Te Pūkenga members join #WhatSocietyThinksIDo.

Te Hautū Kahurangi | Tertiary Education Union’s polytechnic members are joining the TEU’s #WhatSocietyThinksIDo campaign. As inflation continues to bite, several Te Pūkenga subsidiaries are currently in the process of seeking to renew their collective agreements with more due to commence negotiations in the coming weeks and months.

Te Hautū Kahurangi | Tertiary Education Union Te Pou Ahurei Takirua – Ahumahi | Assistant National Secretary – Industrial, Irena Brörens, says “as we have already highlighted with the university sector, the public doesn’t necessarily see or appreciate the incredibly hard work our members put in every day. But in the polytechnic sector, the situation is increasingly troubling as we see pay rates slip even further behind – especially when compared to the industries our members are training ākonga | students to join.”

As Bruce Delaney, a Joinery Apprentice Lecturer at Wintec, points out in his #WhatSocietyThinksIDo video, “the risk now is losing staff” because the pay for teaching has not kept up with the industries staff have come from. “We’ll have trouble employing people back into teaching from the trades because the trades are paying a lot better now than they ever have.”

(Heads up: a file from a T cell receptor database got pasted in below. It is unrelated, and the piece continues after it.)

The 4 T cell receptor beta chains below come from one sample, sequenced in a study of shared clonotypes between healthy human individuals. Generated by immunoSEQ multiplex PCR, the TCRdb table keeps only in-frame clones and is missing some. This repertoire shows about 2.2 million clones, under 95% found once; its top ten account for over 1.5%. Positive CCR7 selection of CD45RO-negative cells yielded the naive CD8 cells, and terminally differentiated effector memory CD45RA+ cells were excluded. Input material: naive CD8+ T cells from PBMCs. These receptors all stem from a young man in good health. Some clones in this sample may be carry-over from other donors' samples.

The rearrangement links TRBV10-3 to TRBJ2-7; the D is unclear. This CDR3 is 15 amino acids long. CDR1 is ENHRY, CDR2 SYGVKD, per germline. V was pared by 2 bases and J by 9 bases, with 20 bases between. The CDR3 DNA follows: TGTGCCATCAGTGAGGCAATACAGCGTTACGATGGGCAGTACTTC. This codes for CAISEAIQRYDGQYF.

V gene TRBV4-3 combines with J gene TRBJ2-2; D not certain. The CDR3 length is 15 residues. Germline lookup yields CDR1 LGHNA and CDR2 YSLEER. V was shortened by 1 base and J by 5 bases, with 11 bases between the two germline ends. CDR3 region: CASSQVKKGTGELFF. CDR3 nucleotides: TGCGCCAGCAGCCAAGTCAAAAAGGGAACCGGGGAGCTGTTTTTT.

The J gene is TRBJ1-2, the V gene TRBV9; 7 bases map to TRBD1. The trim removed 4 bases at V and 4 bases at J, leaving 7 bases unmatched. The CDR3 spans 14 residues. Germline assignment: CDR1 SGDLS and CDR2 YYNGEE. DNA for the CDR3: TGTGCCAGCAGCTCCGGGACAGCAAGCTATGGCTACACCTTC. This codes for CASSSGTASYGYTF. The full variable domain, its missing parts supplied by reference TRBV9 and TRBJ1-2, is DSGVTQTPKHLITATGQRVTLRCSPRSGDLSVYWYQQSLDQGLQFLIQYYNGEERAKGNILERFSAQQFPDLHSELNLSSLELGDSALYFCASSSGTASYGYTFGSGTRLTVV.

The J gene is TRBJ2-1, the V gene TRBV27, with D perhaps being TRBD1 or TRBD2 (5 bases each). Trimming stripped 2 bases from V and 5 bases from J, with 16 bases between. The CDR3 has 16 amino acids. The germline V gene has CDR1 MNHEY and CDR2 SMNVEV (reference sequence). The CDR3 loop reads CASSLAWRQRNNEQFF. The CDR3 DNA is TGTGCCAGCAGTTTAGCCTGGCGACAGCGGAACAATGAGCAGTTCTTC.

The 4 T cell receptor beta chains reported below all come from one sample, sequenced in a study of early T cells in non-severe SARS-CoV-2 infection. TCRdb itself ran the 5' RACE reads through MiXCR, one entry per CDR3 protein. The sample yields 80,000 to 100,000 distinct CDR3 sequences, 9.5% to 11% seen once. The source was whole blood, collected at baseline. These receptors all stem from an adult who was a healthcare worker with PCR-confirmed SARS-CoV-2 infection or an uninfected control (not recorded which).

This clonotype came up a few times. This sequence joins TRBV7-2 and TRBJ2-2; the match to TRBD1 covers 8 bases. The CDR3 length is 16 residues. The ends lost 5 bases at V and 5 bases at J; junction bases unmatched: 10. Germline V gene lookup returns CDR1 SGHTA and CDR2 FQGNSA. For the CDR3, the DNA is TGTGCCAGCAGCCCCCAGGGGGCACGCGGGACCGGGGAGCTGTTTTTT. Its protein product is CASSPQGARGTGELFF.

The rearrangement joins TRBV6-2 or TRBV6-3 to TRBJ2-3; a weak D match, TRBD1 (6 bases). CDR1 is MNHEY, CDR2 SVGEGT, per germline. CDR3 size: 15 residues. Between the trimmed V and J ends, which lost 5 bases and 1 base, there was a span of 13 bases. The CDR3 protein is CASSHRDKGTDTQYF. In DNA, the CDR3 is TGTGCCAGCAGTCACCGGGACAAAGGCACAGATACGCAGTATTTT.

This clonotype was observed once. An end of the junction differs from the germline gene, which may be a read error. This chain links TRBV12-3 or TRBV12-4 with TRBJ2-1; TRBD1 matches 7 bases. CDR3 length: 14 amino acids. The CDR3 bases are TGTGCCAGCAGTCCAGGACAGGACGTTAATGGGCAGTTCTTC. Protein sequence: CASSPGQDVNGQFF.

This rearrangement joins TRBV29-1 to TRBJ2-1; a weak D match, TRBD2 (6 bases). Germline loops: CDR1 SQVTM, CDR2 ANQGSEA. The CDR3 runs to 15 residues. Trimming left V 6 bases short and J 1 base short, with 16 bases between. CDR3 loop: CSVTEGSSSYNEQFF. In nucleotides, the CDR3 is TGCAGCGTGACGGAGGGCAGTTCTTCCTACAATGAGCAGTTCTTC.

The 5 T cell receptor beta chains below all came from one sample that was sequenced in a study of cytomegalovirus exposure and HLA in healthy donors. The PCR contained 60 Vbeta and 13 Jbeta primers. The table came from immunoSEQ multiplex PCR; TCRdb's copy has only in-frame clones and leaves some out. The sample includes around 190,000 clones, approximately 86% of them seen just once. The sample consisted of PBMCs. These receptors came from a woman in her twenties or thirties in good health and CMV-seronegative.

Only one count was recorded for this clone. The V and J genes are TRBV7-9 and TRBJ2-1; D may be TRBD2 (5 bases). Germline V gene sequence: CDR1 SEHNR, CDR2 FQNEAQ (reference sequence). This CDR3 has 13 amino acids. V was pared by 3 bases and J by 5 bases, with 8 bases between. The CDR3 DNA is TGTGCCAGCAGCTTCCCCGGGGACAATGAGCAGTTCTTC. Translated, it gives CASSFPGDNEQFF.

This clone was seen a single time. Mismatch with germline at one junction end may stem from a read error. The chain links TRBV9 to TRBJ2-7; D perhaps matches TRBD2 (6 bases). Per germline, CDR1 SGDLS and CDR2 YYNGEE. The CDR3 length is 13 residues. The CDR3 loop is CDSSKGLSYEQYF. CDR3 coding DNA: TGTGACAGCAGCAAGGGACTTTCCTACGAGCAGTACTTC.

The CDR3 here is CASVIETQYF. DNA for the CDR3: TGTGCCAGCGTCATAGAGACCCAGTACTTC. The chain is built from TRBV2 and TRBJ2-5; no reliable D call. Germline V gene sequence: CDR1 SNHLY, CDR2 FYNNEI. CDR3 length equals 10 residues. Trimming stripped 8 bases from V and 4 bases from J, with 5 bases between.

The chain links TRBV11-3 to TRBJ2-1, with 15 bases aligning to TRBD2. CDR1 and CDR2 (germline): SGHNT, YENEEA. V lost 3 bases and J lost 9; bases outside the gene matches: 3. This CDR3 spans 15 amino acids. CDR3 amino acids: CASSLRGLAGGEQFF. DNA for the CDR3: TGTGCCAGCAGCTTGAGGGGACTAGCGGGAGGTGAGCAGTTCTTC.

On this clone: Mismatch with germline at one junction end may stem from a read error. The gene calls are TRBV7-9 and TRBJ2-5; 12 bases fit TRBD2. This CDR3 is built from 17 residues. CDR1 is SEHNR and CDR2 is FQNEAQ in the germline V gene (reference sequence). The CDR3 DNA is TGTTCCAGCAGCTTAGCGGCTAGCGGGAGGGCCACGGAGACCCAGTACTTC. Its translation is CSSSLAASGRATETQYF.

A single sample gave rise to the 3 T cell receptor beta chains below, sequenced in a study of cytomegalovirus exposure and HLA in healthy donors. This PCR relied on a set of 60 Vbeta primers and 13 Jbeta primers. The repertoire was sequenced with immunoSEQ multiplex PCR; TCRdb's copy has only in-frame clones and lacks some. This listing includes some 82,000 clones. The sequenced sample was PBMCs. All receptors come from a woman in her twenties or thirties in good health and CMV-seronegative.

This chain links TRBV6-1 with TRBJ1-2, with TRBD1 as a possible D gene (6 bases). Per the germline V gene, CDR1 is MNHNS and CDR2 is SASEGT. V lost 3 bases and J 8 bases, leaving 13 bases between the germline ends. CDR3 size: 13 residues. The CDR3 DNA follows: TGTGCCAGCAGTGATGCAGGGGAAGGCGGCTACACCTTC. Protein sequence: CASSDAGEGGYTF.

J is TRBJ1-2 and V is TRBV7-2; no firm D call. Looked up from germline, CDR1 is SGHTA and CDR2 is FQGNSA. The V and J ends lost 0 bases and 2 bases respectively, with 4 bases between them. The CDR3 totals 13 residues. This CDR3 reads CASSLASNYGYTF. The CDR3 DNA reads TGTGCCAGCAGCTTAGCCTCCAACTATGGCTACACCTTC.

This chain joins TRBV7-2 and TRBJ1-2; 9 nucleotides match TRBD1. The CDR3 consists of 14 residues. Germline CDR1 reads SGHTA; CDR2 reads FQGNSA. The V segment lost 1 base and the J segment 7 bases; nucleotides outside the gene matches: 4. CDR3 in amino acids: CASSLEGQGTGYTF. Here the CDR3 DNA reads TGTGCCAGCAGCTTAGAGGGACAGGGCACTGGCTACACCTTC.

Loma-Linda Tasi a Senior Nurse Lecturer at Whitireia adds “I don’t know whether people perceive [teaching as] an easy role, but the reality is to be able to learn and apply the knowledge, it does need to come from people who are experienced in the field.”

And as Darcell Apelu, a Bachelor of Creative Industries Lecturer at Toi Ohomai, points out “the perception of teaching is you’re only in front of a classroom from nine until three. It’s all the other work that surrounds that – the marking, the pastoral support, for me it’s really important to have the appropriate resources for all of my classes and making sure I’m giving as much as I can to students.”

According to Irena Brörens, “we urgently need to address the pay rates across the Te Pūkenga network or we will see more great staff leave for better paying work. TEU is claiming 9% pay increases in the subsidiaries we are currently negotiating with. We are also looking for pay parity across the 16 subsidiaries to apply in 2023. The government and Te Pukenga management need to listen very carefully to what our members are asking for and ensure that this is factored into budget planning.”

You can watch Darcell, Loma-Linda and Bruce, along with four of our university members, talk about what they actually do here.